Tuesday, January 29, 2013

Get your purple on, hon

Baltimore is beaming with Ravens pride. We're going to the Super Bowl. Really and truly. We are going the Super Bowl (had to repeat it...) Everywhere you go, people are decked out in purple. They're happy. Smiling. And, asking, "Where are you gonna watch the game?"

What I'm more interested in knowing, however is..."What are you gonna EAT while you watch the game?" Here are some ideas if you want to add a little purple pride to the boofay without hitting the food color.

Fruit platter of grapes, blueberries, blackberries

Also, our friends down at the Four Seasons Harbor East are serving up some purple goodness now through the big game. Thanks to rock star pastry chef Chris Ford, LAMILL is offering purple macarons for $1.50 (filling flavors changing all week long) as well as a special Ravens cupcake - a chocolate cupcake with a purple vanilla buttercream for $2.75 each, $15 half-dozen and $29 dozen. And at Wit & Wisdom, you can have a purple Ravens Royale cocktail - vodka, gin, purple honey and lemon juice, topped with sparkling wine. And...at brunch on Sunday, you can enjoy bottomless purple mimosas. Yikes, sounds like fun! Check out their Facebook page for more info.

While many downtown restaurants close for dinner Super Bowl Sunday, lots of places are offering specials! Here's Richard Gorelick's rundown.

As for me, I feel compelled to watch the big game where I watched the AFC Championship - in my living room in the Hampdens. There will be lots of worrying, pacing, yelling and yes...eating.


p.s. Here are some of my favorite non-purple tailgate-esque party foods.

White Chicken Chili from America's Test Kitchen (it has a kick!)
Crispy Black Bean Tacos with Feta and Slaw by Smitten Kitchen
Old Bay Wings from Food & Wine
Pan-fried Onion Dip from Ina Garten
Rosemary Lemon White Bean Dip from Mark Bittmann
Beef Sliders from Martha Stewart
Mexican Layer Dip from Pioneer Woman

Tuesday, January 8, 2013

Backyard Chickens in Charm City

So, you have a friend in the country with chickens. Or, you read an article online about people in Brooklyn raising chickens on a rooftop. Or maybe you opened up the new Williams-Sonoma Agrarian catalog and thought...I want chickens! Then you start to wonder if they're even allowed where you live. Well, if you live in Baltimore City, here's some advice from someone who's recently jumped into city chicken keeping.

First, this article from Earth 911 asks some key questions to see if chicken keeping is for you.

If you live in Charm City,  here are the basics:

You must obtain a permit from Animal Control - 410-396-4698
You must register your flock with the Maryland Department of Agriculture - 800-492-5590
The coop must be movable and cannot be within 25 feet of any residence
10 hens allowed per household - no roosters

When I got my chickens two years ago, I did it completely backwards. Here is the order o' biz if you live in Baltimore City: 1) build your coop 2) have it inspected...then...3) get your chickens. This is not completely clear when you call the City, but I'm told the coop needs to be approved sans chickens. I already had chickens in my coop when it was inspected. I was nervous about it since I'm such a rule follower! But it seemed fine...no big drama. The Animal Control officer could not have been nicer.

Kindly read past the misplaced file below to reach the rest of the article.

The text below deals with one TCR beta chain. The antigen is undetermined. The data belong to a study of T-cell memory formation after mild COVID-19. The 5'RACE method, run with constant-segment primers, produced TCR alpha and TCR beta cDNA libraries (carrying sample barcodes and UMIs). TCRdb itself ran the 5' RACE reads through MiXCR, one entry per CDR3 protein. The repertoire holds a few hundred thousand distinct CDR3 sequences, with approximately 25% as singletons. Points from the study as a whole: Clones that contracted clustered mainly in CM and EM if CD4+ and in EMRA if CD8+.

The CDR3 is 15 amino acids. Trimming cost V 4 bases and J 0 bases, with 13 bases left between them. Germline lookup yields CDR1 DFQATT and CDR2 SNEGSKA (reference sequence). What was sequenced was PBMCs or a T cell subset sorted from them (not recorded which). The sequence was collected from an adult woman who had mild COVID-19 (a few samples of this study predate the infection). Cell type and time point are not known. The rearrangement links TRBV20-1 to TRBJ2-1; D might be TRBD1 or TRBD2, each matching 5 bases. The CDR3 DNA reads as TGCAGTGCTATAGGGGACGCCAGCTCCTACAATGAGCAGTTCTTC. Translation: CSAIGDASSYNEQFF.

Once you have built your coop, figured out a routine and have your permit...you're good. Chickens are excellent low-maintenance pets that give you something amazing in return for your love and care - those delicious eggs. They are not, however, leave-for-a-long-weekend animals. They need to be checked on daily - fresh food and water are both key. You'll need to clean out the coop no less than once a week - otherwise, you might have a smelly coop and NO ONE likes a smelly coop. And, every single night, you must make sure they are securely locked inside the henhouse - this is really important.

This past summer, I thought I'd expand the flock and got three new baby chicks. I ordered them online this time (that way, they were 95% guaranteed to be hens.) Sadly, they ended up getting killed by a predator at about six weeks old - we think it was a raccoon or fox. Here's where I wrote about it. Their coop (separate, smaller, temporary) was not quite secure enough and it was just so sad. I cried. (A lot.) But, it happens all the time in more rural areas, so I knew that it was possible in my little backyard, too. The next flock I get will most likely not get names. That's just trouble for someone as sentimental as me. When my three girls stop laying in a few years, I will give them to my friend out in the country. As much as I want to walk the walk of this whole sustainable, local life, I don't think I could cook my hens. Maybe without names next time, that might not be as much of an issue. We'll see, I suppose...

I love my girls. They are chatty, friendly and very smart. Nope, that last one was a lie - they are pretty dumb. But I love them anyway. They follow me everywhere in the backyard and get along well with my yellow lab, Henry. I've also taken the girls to the school where I work to visit the kids - kinda like show & tell. Now when I see them on campus, they shout, "Hey, Chicken Lady!"

Also, if you decide to go down this road, consider getting a backyard composter - your chickens will poop a LOT and that stuff makes the best fertilizer ever!

The first egg

Ah, Gertie...she turned out to be a rooster. Sweet one, too.

 Letting Henry know who's in charge.

The reason for the chickens!

Millie and Dottie

Friday, January 4, 2013

Mac 'n Cheesy Goodness